Friday, May 12, 2006

News Crew Uncovers Kentucky Payday Loan Store’s Negligence in Shredding Documents

By Paul Rizzo
Payday Loan Writer

Thousands of documents containing customers' personal and financial data were found intact, unshredded and scattered behind a Money Now payday loan store in Louisville, Kentucky, according to members of a local TV news team.

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Boxes of financial records were found by another business owner in the same strip center. The individual who happened upon them immediately alerted the people that he had their information.

"It's my name, it's my social security number, it's my address," said an unnamed and upset woman whose personal information was discovered in a dumpster behind the payday cash loan store.

The news crew discovered more documents in the dumpster, some of which contained people's personal and financial info., such as their social security and bank account numbers. Employees at Money Now began picking up the documents after reporters showed up.

When we asked why the crucial fast payday loan documents hadn't been shredded, one employee responded that they had been thrown in the dumpster by mistake.

"They weren't supposed to be there," said the staff member trying to play down the damage. "And we don't have a lot of personal information in those documents that you could really steal."

Except for, say, social security numbers, birth dates, even a check from someone's employer that is required for instant payday loan approval. The stories don't add up, either. Another employee suggested a contradictory theory, that the payday advance shop was the victim of a setup.

"We've had some employees who are trying to sabotage us. They've been terminated, and so that's why they got in touch with you," the employee told the news station, WAVE-3.

But officials are not buying it. Charlie Mattingly of the Louisville Better Business Bureau believes that carelessness with documents containing this kind of sensitive personal and financial information is common with small businesses.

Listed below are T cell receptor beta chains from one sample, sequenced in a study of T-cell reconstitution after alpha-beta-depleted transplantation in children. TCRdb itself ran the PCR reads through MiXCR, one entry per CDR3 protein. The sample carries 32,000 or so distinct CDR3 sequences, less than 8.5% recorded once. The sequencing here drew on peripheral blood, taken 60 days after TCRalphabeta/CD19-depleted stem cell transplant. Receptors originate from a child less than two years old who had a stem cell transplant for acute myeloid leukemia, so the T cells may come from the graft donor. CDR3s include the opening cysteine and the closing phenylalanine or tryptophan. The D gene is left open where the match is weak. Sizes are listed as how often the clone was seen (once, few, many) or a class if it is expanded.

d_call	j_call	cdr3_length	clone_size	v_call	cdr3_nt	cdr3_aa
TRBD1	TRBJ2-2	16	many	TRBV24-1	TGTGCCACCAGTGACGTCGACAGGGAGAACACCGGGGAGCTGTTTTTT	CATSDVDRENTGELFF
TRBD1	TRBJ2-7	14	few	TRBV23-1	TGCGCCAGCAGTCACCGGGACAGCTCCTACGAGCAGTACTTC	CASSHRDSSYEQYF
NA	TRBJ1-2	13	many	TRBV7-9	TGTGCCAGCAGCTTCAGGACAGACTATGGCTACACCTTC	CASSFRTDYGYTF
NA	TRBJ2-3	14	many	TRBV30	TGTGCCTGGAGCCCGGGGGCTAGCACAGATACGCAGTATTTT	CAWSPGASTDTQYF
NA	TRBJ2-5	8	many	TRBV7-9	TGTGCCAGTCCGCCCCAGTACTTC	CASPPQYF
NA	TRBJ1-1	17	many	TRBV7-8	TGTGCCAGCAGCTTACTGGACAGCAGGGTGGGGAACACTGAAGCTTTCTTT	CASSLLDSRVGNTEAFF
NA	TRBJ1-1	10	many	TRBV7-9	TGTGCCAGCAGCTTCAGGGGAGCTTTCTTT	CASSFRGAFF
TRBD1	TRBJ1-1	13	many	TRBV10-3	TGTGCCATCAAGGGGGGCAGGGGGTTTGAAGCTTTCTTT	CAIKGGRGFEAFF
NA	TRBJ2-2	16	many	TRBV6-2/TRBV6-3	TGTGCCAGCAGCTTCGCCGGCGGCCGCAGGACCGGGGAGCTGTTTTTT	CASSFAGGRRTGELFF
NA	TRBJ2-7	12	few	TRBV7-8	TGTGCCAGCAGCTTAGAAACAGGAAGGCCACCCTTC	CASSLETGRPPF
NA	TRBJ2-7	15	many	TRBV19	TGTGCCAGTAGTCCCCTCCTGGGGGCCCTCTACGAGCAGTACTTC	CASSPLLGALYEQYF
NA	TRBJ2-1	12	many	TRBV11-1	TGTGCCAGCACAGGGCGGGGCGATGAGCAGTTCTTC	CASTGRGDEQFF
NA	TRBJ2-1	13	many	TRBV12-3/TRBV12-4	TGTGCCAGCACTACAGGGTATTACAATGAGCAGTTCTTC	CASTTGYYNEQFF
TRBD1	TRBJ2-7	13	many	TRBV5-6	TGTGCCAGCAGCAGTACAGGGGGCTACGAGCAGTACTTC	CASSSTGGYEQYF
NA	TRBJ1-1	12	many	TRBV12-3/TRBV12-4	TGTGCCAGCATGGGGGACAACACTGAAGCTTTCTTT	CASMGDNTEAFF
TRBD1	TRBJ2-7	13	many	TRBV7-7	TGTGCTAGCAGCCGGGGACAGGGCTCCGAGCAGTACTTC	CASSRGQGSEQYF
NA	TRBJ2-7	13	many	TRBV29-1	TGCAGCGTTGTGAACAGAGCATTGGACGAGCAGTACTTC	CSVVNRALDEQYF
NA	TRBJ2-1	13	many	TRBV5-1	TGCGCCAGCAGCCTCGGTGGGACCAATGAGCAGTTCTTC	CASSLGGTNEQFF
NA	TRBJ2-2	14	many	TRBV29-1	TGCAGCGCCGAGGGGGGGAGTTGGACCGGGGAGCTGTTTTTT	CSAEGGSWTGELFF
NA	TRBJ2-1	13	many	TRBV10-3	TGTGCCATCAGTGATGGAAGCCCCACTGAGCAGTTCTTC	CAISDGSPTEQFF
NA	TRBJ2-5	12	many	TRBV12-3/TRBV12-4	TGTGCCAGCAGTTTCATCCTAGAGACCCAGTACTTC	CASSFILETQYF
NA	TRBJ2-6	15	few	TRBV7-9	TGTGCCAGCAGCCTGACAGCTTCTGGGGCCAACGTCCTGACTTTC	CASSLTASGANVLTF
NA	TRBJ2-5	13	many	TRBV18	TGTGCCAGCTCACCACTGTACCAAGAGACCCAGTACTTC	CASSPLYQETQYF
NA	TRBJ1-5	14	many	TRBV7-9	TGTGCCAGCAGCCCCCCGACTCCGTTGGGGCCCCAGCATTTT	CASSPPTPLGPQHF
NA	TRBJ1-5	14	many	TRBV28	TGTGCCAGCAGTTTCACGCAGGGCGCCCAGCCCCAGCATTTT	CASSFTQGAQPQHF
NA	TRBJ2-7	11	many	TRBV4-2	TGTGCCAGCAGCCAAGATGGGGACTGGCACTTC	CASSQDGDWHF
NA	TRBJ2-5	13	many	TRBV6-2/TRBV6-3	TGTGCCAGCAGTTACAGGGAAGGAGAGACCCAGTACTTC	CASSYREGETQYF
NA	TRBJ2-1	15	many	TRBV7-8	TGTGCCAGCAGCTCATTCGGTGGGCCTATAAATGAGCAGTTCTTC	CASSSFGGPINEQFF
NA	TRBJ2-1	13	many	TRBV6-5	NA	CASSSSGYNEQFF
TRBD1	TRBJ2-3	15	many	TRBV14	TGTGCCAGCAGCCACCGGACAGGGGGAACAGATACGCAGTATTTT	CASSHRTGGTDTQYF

"In this day and age, there is no excuse for just dumping information in the dumpster like that. Any business that would be careless with customer records is not only endangering the trust of those customers, but is potentially in legal problems as well under these new laws," Mattingly said.

The U.S. government recently passed a law requiring businesses to shred or properly dispose of customer's personal information. A woman who applied for payday loans, and whose info was later tossed in the dumpster, isn't buying the excuses given by the employees.

"It's still their responsibility to shred my information and they gave me the impression that they did," she said.

While the woman is getting a lawyer to explore legal action against the payday loan venue, Money Now isn't taking the situation seriously.

"Nothing really happened," said an employee. "Someone planted something in our dumpster and is now trying to distribute it. We take every security precaution."

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